Biogen CEO bets on Alzheimer’s drug, pipeline to return to growth

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Biogen CEO bets on Alzheimer’s drug, pipeline to return to growth

By as Mishra

Feb 15 (Reuters) – Biogen Inc. (BIIB.O) Chief Executive Officer Christopher Viehbacher said on Wednesday he is banking on high-profile launches of Alzheimer’s disease treatment Leqembi and depression drug zuranolone, as well as deals, to help the company return to revenue growth.

Industry veteran Viehbacher joined the U.S. biotech in November, at a time when sales have been hit by competition for top-selling drugs such as Tecfidera for multiple sclerosis and Spinraza for spinal muscular atrophy.

A controversial approval and problematic launch of previous Alzheimer’s disease drug Aduhelm, which like Leqembi was developed with Eisai Co. Ltd. (4523.T), have further dented investor sentiment.

“Over the last couple of years, the company has lost its way somewhat and now it is in a declining revenue situation,” Viehbacher told reporters at a briefing.

“So the first order of the day is really to restore the growth of the company.”

Biogen shares were off about 4% at $277.10 in morning trading.

Biogen sales are expected to decline by mid-single digit percentages in 2023 after they fell nearly 7% to $2.54 billion in the fourth quarter.

The company expects full U.S. approval for Leqembi by summer or late this year, and possibly broader insurance coverage by the U.S. Centers for Medicare & Medicaid Services thereafter.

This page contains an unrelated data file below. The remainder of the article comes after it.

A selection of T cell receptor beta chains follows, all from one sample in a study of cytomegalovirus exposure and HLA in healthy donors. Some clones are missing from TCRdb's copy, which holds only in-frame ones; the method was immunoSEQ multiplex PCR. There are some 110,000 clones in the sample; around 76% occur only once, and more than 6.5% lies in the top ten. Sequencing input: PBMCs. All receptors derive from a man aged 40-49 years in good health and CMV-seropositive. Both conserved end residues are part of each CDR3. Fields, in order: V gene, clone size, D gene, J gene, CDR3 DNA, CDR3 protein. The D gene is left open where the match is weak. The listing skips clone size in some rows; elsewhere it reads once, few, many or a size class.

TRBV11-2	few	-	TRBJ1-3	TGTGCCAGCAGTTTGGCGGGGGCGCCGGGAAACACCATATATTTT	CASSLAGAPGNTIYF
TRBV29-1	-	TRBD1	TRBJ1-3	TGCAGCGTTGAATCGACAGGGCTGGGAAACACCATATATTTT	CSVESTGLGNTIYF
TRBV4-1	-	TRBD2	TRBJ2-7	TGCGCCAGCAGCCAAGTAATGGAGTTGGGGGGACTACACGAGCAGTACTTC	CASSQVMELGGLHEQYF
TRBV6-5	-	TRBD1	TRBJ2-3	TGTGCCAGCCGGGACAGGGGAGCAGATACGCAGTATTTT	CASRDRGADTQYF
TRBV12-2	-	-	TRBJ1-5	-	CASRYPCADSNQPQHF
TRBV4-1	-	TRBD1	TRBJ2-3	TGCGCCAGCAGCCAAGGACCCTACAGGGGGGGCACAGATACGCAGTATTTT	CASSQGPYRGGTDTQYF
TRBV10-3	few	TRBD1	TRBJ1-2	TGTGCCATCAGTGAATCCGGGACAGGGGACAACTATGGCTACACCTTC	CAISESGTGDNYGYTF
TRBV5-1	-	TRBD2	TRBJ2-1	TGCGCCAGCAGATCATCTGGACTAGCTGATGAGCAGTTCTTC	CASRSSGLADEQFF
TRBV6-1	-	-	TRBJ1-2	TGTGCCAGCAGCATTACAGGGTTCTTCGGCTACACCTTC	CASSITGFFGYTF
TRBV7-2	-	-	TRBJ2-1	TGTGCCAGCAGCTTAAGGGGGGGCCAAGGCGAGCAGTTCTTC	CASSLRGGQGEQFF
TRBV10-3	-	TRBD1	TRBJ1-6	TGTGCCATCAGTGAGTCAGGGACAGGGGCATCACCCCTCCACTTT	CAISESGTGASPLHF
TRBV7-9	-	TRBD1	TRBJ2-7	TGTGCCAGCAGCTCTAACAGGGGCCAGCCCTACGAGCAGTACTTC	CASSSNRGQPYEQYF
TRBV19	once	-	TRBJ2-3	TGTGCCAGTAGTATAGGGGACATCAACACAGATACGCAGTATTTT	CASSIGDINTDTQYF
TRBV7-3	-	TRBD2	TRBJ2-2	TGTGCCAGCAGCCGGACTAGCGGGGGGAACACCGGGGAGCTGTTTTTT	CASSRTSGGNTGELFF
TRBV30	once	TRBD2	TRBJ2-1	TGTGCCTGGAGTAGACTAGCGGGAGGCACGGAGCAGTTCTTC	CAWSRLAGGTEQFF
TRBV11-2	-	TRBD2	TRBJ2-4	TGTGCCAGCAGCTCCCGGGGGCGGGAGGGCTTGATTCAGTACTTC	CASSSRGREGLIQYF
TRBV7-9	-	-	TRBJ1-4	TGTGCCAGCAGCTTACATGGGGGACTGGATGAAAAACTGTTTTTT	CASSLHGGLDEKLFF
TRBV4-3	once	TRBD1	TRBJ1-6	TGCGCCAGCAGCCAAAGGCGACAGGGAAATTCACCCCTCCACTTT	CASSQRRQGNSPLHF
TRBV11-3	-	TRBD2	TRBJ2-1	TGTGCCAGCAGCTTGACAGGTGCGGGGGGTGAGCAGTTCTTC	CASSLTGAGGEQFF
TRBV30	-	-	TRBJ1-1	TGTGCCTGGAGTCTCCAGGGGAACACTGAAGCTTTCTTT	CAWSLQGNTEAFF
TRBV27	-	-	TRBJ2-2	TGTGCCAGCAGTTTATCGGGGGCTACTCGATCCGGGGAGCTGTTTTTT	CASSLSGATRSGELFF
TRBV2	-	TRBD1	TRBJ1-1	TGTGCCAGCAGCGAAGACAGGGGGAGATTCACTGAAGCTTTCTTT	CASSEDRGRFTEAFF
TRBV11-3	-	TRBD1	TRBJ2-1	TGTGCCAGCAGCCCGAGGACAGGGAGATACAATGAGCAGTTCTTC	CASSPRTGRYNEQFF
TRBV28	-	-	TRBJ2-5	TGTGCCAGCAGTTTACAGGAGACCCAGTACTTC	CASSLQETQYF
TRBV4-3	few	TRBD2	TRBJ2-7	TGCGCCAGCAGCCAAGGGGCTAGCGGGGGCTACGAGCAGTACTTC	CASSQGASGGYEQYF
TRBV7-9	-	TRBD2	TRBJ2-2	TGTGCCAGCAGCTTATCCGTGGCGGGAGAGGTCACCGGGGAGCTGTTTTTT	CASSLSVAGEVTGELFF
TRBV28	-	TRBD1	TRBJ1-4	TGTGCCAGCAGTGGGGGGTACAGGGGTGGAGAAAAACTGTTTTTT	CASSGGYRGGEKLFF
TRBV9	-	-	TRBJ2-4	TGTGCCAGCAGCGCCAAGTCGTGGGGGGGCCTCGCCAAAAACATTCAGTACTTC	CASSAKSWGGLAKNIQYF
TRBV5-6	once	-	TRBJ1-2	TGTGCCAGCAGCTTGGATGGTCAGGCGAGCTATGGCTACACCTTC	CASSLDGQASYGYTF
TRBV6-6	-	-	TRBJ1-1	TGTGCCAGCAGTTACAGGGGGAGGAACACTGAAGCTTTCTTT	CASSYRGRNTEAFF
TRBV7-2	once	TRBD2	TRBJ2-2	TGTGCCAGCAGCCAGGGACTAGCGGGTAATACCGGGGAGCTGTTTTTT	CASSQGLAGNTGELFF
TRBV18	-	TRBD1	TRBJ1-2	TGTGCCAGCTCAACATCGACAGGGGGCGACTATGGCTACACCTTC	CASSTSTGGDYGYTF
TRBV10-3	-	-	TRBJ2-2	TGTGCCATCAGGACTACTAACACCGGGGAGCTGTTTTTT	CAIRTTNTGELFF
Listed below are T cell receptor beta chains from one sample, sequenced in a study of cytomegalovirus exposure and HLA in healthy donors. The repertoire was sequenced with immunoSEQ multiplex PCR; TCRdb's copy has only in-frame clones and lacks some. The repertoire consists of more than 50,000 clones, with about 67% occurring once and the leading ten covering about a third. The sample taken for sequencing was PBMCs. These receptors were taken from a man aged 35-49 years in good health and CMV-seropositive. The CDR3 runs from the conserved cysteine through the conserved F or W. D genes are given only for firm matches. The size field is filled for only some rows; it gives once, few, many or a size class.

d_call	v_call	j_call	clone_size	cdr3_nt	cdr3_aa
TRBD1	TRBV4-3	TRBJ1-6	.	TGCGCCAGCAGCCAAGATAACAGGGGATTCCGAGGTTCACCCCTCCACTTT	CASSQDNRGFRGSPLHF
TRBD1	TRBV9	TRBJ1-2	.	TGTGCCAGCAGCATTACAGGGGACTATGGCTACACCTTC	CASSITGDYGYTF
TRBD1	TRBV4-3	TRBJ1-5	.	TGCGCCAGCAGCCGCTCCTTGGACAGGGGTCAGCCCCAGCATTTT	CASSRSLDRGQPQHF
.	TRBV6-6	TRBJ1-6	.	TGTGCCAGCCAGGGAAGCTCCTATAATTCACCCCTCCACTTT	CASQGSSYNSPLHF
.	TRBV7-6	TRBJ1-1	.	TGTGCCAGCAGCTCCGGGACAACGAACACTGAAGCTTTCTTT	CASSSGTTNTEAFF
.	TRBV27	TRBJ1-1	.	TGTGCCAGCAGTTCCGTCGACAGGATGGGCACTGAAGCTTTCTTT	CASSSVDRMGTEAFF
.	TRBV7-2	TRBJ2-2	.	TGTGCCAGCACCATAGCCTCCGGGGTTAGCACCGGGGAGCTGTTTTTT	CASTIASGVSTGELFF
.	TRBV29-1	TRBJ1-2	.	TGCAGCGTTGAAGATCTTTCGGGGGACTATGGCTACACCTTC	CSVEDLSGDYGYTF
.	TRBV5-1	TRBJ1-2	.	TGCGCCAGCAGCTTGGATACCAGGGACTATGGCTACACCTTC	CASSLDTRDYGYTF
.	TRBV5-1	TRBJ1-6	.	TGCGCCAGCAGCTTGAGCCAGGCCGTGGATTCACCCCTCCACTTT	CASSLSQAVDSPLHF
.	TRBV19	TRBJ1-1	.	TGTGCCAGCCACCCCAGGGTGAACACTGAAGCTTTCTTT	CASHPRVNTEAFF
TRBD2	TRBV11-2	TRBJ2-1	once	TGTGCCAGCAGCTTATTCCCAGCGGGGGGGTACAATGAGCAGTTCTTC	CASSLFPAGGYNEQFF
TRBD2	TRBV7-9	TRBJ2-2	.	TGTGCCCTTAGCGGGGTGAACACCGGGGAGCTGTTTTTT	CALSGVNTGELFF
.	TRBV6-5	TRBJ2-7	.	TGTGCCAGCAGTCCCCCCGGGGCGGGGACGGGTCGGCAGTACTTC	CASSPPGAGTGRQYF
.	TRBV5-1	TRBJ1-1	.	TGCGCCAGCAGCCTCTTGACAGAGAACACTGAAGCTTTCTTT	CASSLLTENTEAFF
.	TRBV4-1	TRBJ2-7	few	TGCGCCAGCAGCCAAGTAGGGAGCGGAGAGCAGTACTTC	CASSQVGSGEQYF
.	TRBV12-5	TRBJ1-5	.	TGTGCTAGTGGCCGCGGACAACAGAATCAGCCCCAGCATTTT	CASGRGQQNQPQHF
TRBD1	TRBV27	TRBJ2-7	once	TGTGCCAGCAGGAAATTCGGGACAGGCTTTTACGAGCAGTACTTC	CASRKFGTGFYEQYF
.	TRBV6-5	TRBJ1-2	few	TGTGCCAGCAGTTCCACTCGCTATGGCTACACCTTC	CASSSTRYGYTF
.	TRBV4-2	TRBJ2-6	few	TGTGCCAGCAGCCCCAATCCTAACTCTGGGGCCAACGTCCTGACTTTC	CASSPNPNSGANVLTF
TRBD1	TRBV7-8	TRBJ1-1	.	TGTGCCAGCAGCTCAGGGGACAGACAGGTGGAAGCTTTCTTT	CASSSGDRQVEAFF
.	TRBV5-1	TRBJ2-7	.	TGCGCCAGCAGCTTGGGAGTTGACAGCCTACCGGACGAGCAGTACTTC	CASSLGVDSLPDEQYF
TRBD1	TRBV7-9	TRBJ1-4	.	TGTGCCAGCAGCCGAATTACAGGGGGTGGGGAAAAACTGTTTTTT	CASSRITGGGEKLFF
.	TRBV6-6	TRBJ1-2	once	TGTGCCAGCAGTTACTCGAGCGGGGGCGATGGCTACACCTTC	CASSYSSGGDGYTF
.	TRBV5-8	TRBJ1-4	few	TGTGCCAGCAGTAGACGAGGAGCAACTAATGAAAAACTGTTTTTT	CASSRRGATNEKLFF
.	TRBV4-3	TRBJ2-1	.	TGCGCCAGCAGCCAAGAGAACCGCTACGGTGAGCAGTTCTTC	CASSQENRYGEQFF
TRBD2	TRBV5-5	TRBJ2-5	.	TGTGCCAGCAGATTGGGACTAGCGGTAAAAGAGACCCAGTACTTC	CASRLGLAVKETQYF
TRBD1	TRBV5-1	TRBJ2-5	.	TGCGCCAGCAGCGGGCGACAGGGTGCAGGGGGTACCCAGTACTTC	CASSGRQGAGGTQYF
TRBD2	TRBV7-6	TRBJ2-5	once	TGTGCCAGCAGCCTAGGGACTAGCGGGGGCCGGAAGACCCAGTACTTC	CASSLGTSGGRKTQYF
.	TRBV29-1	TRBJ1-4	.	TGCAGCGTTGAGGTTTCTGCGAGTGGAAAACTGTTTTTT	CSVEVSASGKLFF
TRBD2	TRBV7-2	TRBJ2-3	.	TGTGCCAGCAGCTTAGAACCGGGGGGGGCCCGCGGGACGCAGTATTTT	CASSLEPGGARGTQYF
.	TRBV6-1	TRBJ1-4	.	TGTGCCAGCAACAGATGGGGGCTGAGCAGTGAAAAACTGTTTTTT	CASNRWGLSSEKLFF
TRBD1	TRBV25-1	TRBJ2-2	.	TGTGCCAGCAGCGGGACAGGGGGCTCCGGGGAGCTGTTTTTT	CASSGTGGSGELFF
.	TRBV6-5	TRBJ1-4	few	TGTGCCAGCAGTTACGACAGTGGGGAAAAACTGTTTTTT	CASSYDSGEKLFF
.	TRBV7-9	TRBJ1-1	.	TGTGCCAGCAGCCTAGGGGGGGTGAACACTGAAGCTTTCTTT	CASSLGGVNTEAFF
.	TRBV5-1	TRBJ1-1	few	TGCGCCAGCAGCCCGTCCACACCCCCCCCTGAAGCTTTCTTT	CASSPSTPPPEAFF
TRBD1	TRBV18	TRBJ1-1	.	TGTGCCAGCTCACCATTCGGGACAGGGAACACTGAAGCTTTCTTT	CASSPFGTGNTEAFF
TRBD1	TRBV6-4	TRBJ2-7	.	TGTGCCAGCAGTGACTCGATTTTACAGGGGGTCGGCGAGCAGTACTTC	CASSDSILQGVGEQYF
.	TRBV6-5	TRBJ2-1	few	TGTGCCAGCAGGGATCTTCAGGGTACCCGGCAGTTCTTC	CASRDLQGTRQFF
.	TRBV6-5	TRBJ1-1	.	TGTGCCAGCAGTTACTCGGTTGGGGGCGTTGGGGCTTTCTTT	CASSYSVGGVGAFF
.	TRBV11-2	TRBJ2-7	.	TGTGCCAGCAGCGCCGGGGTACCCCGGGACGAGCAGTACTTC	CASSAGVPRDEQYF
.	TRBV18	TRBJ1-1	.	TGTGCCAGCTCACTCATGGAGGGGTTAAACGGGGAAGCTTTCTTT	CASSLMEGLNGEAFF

It said costs related to the drug’s launch are likely to offset “modest” sales this year.

Biogen is also hoping to gain U.S. approval of depression treatment zuranolone this year.

The company will also seek to bolster its newer franchises of psychiatry, immunology and rare diseases through deals and partnerships, the new CEO said, and will be looking to cut costs.

“I tell people well, there wasn’t a lot of point hiring me if you don’t want to go do deals,” Viehbacher, a former Sanofi CEO who was instrumental in the company’s $20 billion deal for Genzyme in 2011, told analysts.

“I think there is now an openness within the company to at least look at (deals) now.”

Biogen forecast full-year adjusted profit of $15 to $16 per share, compared with analysts’ estimates of $15.72 per share.

Fourth-quarter revenue fell, partly hit by a slump in Tecfidera sales, but nevertheless topped analysts’ estimates of $2.44 billion.

Sales of Spinraza rose 4.1% to $458.8 million, above Wall Street estimates of $425.1 million.

The company reported a fourth-quarter adjusted profit of $4.05 per share, beating estimates compiled by Refinitiv IBES by 57 cents.

Reporting by Manas Mishra and Sriparna Roy in Bengaluru; Editing by Anil D’Silva and Bill Berkrot

Our Standards: The Thomson Reuters Trust Principles.

Source: Reuters